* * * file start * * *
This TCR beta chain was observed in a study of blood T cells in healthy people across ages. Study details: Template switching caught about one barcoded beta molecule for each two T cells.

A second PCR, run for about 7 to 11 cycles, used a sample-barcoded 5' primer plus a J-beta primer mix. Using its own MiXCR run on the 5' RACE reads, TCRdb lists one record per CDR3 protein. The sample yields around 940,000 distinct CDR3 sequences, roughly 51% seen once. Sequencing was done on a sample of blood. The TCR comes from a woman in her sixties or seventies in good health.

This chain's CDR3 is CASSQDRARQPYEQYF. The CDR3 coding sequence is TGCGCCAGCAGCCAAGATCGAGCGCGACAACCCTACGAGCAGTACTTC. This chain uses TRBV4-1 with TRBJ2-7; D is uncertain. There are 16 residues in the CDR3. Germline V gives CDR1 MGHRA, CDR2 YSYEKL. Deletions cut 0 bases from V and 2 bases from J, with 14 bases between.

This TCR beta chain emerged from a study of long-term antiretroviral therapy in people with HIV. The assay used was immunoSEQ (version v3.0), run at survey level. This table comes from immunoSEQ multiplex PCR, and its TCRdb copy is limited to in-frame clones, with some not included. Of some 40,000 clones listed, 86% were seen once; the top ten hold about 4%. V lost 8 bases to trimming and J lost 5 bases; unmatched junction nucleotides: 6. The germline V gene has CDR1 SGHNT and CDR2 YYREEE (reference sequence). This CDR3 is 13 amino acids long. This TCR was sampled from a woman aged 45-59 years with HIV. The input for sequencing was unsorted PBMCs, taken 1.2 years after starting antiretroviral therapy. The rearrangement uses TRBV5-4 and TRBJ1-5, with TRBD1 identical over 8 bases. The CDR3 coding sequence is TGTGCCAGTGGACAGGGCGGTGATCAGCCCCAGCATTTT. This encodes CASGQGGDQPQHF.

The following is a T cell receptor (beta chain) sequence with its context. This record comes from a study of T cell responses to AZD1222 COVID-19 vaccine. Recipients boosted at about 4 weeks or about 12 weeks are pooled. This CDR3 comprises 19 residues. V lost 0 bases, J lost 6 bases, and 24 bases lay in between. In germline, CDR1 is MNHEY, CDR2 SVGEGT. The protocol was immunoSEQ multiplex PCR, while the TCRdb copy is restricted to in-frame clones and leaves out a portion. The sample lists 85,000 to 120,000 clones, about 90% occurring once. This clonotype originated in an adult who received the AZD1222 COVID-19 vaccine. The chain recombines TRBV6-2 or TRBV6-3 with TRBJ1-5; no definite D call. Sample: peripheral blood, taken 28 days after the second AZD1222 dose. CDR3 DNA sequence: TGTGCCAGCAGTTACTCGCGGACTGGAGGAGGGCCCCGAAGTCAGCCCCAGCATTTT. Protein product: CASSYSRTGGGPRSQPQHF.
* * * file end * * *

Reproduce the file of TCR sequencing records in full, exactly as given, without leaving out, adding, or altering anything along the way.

This TCR beta chain was observed in a study of blood T cells in healthy people across ages. Study details: Template switching caught about one barcoded beta molecule for each two T cells.

A second PCR, run for about 7 to 11 cycles, used a sample-barcoded 5' primer plus a J-beta primer mix. Using its own MiXCR run on the 5' RACE reads, TCRdb lists one record per CDR3 protein. The sample yields around 940,000 distinct CDR3 sequences, roughly 51% seen once. Sequencing was done on a sample of blood. The TCR comes from a woman in her sixties or seventies in good health.

This chain's CDR3 is CASSQDRARQPYEQYF. The CDR3 coding sequence is TGCGCCAGCAGCCAAGATCGAGCGCGACAACCCTACGAGCAGTACTTC. This chain uses TRBV4-1 with TRBJ2-7; D is uncertain. There are 16 residues in the CDR3. Germline V gives CDR1 MGHRA, CDR2 YSYEKL. Deletions cut 0 bases from V and 2 bases from J, with 14 bases between.

This TCR beta chain emerged from a study of long-term antiretroviral therapy in people with HIV. The assay used was immunoSEQ (version v3.0), run at survey level. This table comes from immunoSEQ multiplex PCR, and its TCRdb copy is limited to in-frame clones, with some not included. Of some 40,000 clones listed, 86% were seen once; the top ten hold about 4%. V lost 8 bases to trimming and J lost 5 bases; unmatched junction nucleotides: 6. The germline V gene has CDR1 SGHNT and CDR2 YYREEE (reference sequence). This CDR3 is 13 amino acids long. This TCR was sampled from a woman aged 45-59 years with HIV. The input for sequencing was unsorted PBMCs, taken 1.2 years after starting antiretroviral therapy. The rearrangement uses TRBV5-4 and TRBJ1-5, with TRBD1 identical over 8 bases. The CDR3 coding sequence is TGTGCCAGTGGACAGGGCGGTGATCAGCCCCAGCATTTT. This encodes CASGQGGDQPQHF.

The following is a T cell receptor (beta chain) sequence with its context. This record comes from a study of T cell responses to AZD1222 COVID-19 vaccine. Recipients boosted at about 4 weeks or about 12 weeks are pooled. This CDR3 comprises 19 residues. V lost 0 bases, J lost 6 bases, and 24 bases lay in between. In germline, CDR1 is MNHEY, CDR2 SVGEGT. The protocol was immunoSEQ multiplex PCR, while the TCRdb copy is restricted to in-frame clones and leaves out a portion. The sample lists 85,000 to 120,000 clones, about 90% occurring once. This clonotype originated in an adult who received the AZD1222 COVID-19 vaccine. The chain recombines TRBV6-2 or TRBV6-3 with TRBJ1-5; no definite D call. Sample: peripheral blood, taken 28 days after the second AZD1222 dose. CDR3 DNA sequence: TGTGCCAGCAGTTACTCGCGGACTGGAGGAGGGCCCCGAAGTCAGCCCCAGCATTTT. Protein product: CASSYSRTGGGPRSQPQHF.